Burgess banned four games over DWZ eye gouge

South Sydney forward George Burgess will miss the opening three rounds of the 2019 NRL season after being found guilty of an eye gouge on Dallin Watene-Zelezniak.

Burgess fronted an international disciplinary panel on Tuesday night in the UK and pleaded not guilty to the charge.

The panel found the evidence to be too strong and also fined Burgess £500 for the incident.

Burgess said he accepted the punishment but denied he had intentionally performed an eye gouge, tweeting "I want to make it completely clear to everyone that it was never my intention to ever gauge (sic) anyone.

"It is not in my makeup as a rugby league player and never has been. I sincerely apologise to anyone who thinks bad of me after seeing the footage.

"I always set out to be a positive role model for the younger generation and I will continue to do so.

"I accept my punishment but I will never accept that I gauged (sic) a fellow player's eye intentionally. I have too much respect for the players I play against and with."

The RFL announced the citing on Monday afternoon.

"The Match Review Panel appointed by the Rugby Football League for the series determined that the incident merits a Grade D charge of behaviour contrary to the true spirit of the game," the statement read.

Burgess could have missed between three to five games under the judiciary format and the ban will carry over into the start of the 2019 season at South Sydney.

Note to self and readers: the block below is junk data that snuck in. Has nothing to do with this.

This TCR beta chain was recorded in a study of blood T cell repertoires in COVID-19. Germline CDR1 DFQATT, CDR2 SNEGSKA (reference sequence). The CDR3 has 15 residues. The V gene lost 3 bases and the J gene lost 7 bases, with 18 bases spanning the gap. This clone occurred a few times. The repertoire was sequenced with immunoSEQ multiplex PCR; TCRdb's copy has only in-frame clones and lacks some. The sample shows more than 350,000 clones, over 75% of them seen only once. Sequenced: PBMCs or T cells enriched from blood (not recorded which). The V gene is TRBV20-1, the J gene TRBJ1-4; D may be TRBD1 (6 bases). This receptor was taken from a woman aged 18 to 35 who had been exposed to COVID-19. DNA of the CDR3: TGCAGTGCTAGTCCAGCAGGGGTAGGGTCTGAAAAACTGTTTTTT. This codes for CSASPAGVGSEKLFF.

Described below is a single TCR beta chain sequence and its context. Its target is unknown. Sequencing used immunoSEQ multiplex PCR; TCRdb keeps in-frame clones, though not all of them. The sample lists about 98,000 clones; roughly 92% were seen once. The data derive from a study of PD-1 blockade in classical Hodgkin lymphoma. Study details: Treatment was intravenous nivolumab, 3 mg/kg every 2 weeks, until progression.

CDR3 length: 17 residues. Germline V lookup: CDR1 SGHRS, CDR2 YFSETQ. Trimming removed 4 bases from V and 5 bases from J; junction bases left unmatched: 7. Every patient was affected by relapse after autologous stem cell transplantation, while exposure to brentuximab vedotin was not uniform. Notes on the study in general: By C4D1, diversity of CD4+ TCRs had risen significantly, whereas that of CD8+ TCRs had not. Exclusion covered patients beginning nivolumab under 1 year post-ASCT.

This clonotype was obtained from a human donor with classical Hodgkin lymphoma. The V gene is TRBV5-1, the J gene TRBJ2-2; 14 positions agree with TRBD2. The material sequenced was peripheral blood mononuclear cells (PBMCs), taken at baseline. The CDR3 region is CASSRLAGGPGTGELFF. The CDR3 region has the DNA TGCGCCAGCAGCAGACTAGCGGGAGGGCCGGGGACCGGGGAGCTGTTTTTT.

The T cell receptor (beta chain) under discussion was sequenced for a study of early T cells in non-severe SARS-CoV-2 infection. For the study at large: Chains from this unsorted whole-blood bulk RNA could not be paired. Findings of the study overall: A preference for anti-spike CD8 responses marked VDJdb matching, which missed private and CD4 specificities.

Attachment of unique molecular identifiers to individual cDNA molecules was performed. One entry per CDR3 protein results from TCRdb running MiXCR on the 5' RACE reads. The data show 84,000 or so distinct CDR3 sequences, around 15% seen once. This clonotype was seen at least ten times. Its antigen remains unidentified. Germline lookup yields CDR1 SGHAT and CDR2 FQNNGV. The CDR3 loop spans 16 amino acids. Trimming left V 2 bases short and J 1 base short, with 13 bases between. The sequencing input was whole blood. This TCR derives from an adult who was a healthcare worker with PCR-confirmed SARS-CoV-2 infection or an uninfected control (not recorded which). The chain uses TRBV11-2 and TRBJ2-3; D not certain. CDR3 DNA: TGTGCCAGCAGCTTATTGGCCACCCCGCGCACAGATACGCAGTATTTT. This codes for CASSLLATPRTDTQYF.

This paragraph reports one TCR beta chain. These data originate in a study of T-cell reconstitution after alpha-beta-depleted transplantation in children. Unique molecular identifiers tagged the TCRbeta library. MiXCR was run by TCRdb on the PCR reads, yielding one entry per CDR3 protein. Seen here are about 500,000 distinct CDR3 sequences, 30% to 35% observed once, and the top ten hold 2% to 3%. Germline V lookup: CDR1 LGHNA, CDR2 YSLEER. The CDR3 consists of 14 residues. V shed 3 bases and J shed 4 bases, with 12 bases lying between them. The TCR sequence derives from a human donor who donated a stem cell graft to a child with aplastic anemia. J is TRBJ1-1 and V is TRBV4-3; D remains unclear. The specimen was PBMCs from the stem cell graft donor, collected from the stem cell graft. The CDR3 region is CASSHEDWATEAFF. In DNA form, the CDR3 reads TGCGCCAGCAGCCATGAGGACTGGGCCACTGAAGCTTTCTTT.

Watene-Zelezniak played down suggestions he was eye gouged by Burgess following the second Test match against England at Anfield on Sunday.

Fans on social media were up in the arms over the alleged incident with footage showing Burgess's fingers around the face region of Watene-Zelezniak, who attempted to push the England forward away in retaliation.

Watene-Zelezniak received treatment from medical staff but no official complaint was made on the paddock, nor was Burgess reported or penalised by NRL referee Gerard Sutton at the time of the incident.

Despite admitting he needed "eye drops" to continue playing, the Kiwis captain didn't believe Burgess deliberately intended to cause harm.

"I felt a finger go in my eye but that's football," Watene-Zelezniak said.

"I have no idea [if it was an eye gouge] I'll have to watch it back. He's a big boy with some big fingers so his hand on my face probably covers it all.

"I'm sure he didn't do it on purpose. He and his brothers are good guys and have done really good things in the game. I don't think that's in their kit bag.

"I'm sweet now. I'm sure it was accidental. It was a bit blurry but whatever the doctor gave me helped a lot. It's international football, I'm an adult so can take those things. What I can't take is a loss."